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On Journalling

Recently, I received a journal among a bag of birthday gifts. We had discussed the importance for any writer of recording their thoughts. I am a relatively late convert to this practice. I had only started last May but it has made a big difference. 


I have a couple of key reasons for keeping journals. Firstly, I use the pages to jot down my ideas, arranged by date. Our imagination is inconstant. A great idea now may evaporate in some time. Indeed, this has happened to me on occasion. As a Knicks announcer once said,’Once the moment is gone, it’s gone for good.’ This makes writing down the thoughts imperative. Thus, having a notebook at hand is always a good idea. Secondly, I use the log for reminders. Of course, our smart devices could likewise do this. However, notebooks offer the convenience of not having to stare at a screen. Just like with ideas, scribbling reminders ensure that they will not be lost in the bustle of everyday living. 


Innovators, whether great or ordinary, have long taken up the journal craze. Some of our finest artists have been down this road. At the top of the pyramid are the moleskin notebooks. These hardwearing journals are premium stationery. Titans such as Bruce Chatwin, Ernest Hemingway, and celebrated painter, Pablo Picasso, have all utilised these logs. Last year, this online store had a moleskin sale. Some of them were down to 8.80. However, this was misleading as the shipping fees would double the price tag. Though I was tempted, I decided not to make the purchase. 

The moleskins have gone a long way since Hemingway’s time. They have the standard ruled journals; the blank ones; the graphed ones; and the dotted iterations. At the end of the day, I thought that it’s just a notebook. You’re only paying for the brand name and thicker covers but they have little difference. If I remember correctly, eighty-five of Chatwin’s moleskins were given to a library. They were chock full of his notes. Chatwin makes light of his journalling in his hybrid book, The Songlines. A fair bit of the book was dedicated to his journal musings. 

I initially bought a black notebook from a large retailer. It had a cardboard cover, a spiral binder, 200 A5 pages, and some slots at the front and back. Here you could put things like receipts, post-it’s, and the like. I filled it with all my book ideas, corrections, reminders, big words, and quotes from books and media. I register my thoughts while streaming, while having meals, in the morning, even after hitting the sack. I used it pretty much everyday; this became my constant companion. I noticed that the front cover wasn’t very durable, but I liked how I could easily remove the pages. All this time, I mobilised a simple ballpen to record my thoughts for posterity. Pro tip: always get a spiral notebook for ease of access.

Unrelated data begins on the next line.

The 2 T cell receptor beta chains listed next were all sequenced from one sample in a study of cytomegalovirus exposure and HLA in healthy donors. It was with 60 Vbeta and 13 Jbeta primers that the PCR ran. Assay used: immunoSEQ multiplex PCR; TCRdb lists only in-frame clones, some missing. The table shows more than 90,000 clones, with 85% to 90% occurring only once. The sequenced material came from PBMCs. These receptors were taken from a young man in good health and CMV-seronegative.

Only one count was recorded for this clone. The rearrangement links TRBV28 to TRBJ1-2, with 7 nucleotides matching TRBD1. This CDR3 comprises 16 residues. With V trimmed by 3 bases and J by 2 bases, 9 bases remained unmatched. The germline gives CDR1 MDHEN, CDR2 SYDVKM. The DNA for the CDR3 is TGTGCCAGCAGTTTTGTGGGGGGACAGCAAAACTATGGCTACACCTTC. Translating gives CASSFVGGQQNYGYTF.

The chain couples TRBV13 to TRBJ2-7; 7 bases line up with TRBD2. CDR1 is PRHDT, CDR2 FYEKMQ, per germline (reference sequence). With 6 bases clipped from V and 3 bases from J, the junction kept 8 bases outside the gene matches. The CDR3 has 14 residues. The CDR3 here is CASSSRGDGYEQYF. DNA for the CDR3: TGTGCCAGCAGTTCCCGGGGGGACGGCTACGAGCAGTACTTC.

‘The notebook’

At the start of February this year, I had filled up the log. I had some options. I had purchased three thinner A5 notebooks from Kmart. They had varying cool designs and were good value. My sister had also bought four notebooks for me from this stationery store. They were even cheaper. Before the lockdown, i also purchased three identical black notebooks from a department store. I decided to use one of these. My current log is pretty similar to its percursor, with black covers, two slots, a spiral spine, and a similar A5 size. Unlike its predecessor, I wasn’t as religious in jotting down my ideas. I use the journal mainly for reminders and benign notes. Instead, I used one of my sister’s notebooks to plot out my ideas. Last month, I also got a pricey four-pack of gel pens for good measure. The pen is more reliable than your standard ballpen. It makes you want to write more.

Game changer

The pandemic has certainly redefined our lives. We’ve learned to adapt perhaps more than ever before. As lockdowns were imposed, people busied themselves with puzzles, board games, and Lego. Reading and buying books has had a renaissance. No doubt, some writers would be impelled to buy more journals to lock down their ideas. Thus, I would encourage budding writers to follow my lead. You lose nothing by spending a few bucks. It’s like having a portable backup, a snapshot of your days. You don’t need to dedicate a page to ‘Dear diary’; I don’t. Just regard it as a handy friend that will be of use both now and tomorrow. I want to reiterate that you don’t need to spend a premium. It’s the content that matters, not the cost.  

Despite all these implements, we must note that no one will write the words for you. You might have the best instruments but without some talent and lots of diligence, the tools are insufficient. Your thoughts are the building blocks of your maunscript. Once you’ve outlined your ideas, transfer and organise them onto the paper. The editing comes later.  Soon you’ll realise that you can’t take your eyes off your work. You’ve become obsessed with the process. Times may change, technology may advance, literary styles may go in and out of fashion. In spite of these variations, journals will always have a place. Remember: a man full of ideas will never be poor. You’re welcome. 

home library